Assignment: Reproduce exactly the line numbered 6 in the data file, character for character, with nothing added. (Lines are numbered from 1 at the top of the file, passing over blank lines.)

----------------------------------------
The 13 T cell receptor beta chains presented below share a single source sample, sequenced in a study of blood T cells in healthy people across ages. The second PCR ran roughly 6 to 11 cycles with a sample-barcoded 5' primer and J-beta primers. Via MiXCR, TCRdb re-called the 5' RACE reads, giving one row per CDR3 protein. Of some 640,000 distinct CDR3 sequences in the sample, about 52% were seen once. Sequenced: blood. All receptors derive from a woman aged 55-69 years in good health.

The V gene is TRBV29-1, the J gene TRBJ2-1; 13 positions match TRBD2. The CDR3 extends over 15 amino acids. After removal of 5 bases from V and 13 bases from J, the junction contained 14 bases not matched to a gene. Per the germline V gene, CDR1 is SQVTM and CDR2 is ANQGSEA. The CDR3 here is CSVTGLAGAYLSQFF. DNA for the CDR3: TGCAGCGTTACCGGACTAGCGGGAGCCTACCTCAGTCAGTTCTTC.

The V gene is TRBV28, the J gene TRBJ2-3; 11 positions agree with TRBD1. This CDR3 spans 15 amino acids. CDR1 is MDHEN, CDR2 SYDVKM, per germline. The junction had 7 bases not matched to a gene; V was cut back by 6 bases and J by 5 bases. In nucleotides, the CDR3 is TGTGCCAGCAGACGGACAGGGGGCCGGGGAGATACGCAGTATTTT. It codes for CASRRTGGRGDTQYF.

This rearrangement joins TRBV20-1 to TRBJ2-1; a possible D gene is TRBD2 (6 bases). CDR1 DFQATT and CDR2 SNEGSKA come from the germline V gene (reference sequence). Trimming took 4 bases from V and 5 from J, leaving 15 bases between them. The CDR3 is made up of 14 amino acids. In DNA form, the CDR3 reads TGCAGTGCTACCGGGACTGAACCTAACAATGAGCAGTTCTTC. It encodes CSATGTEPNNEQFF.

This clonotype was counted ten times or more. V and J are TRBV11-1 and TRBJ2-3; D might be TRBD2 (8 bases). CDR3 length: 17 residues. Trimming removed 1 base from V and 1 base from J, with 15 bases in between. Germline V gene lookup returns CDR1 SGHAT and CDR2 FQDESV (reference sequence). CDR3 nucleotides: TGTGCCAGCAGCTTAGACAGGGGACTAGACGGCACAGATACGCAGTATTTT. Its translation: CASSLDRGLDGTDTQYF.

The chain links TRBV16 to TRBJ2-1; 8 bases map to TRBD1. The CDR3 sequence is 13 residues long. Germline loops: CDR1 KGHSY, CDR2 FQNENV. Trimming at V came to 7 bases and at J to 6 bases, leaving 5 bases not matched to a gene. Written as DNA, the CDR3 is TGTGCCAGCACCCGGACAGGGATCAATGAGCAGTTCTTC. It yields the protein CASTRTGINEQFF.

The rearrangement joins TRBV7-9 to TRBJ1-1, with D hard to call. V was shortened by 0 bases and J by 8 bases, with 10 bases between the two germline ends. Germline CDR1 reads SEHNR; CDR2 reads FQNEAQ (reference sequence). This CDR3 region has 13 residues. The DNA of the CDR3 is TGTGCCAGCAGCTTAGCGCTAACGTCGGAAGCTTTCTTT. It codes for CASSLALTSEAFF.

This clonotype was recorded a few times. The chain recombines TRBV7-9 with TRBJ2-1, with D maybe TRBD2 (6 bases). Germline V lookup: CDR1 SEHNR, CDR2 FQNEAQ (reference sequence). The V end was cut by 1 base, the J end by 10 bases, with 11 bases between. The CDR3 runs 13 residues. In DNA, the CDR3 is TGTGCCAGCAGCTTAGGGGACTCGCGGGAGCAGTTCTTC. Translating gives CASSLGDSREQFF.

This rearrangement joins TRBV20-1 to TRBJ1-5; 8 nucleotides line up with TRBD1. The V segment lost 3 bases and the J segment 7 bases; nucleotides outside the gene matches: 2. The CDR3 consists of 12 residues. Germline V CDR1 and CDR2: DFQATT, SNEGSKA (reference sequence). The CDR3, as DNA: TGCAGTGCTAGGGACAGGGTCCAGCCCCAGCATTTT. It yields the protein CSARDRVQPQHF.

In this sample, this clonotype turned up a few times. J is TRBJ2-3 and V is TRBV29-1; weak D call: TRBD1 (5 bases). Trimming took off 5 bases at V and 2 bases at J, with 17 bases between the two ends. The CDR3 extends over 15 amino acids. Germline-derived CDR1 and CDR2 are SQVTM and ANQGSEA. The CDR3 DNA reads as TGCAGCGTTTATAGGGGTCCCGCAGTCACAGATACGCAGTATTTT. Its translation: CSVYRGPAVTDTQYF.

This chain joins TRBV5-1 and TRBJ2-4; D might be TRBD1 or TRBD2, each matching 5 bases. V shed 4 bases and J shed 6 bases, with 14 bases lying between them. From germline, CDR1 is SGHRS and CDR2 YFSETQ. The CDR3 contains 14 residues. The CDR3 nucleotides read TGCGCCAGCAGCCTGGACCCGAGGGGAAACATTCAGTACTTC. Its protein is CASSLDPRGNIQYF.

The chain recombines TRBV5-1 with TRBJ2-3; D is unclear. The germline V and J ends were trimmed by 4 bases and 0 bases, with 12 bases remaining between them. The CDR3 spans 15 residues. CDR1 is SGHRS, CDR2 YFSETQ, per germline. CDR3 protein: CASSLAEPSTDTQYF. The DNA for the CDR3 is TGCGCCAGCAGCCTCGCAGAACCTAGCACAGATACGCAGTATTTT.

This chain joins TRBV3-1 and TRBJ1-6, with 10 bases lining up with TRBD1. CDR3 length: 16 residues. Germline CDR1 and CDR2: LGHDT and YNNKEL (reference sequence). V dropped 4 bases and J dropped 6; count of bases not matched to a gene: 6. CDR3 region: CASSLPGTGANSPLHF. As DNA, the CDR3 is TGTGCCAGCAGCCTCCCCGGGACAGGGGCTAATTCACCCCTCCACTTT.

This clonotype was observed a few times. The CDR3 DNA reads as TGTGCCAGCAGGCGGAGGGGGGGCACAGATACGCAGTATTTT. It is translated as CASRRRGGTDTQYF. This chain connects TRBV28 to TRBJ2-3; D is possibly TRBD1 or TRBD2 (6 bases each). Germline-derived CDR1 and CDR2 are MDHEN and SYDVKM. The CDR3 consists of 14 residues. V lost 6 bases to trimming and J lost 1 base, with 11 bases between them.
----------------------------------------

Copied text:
The chain links TRBV16 to TRBJ2-1; 8 bases map to TRBD1. The CDR3 sequence is 13 residues long. Germline loops: CDR1 KGHSY, CDR2 FQNENV. Trimming at V came to 7 bases and at J to 6 bases, leaving 5 bases not matched to a gene. Written as DNA, the CDR3 is TGTGCCAGCACCCGGACAGGGATCAATGAGCAGTTCTTC. It yields the protein CASTRTGINEQFF.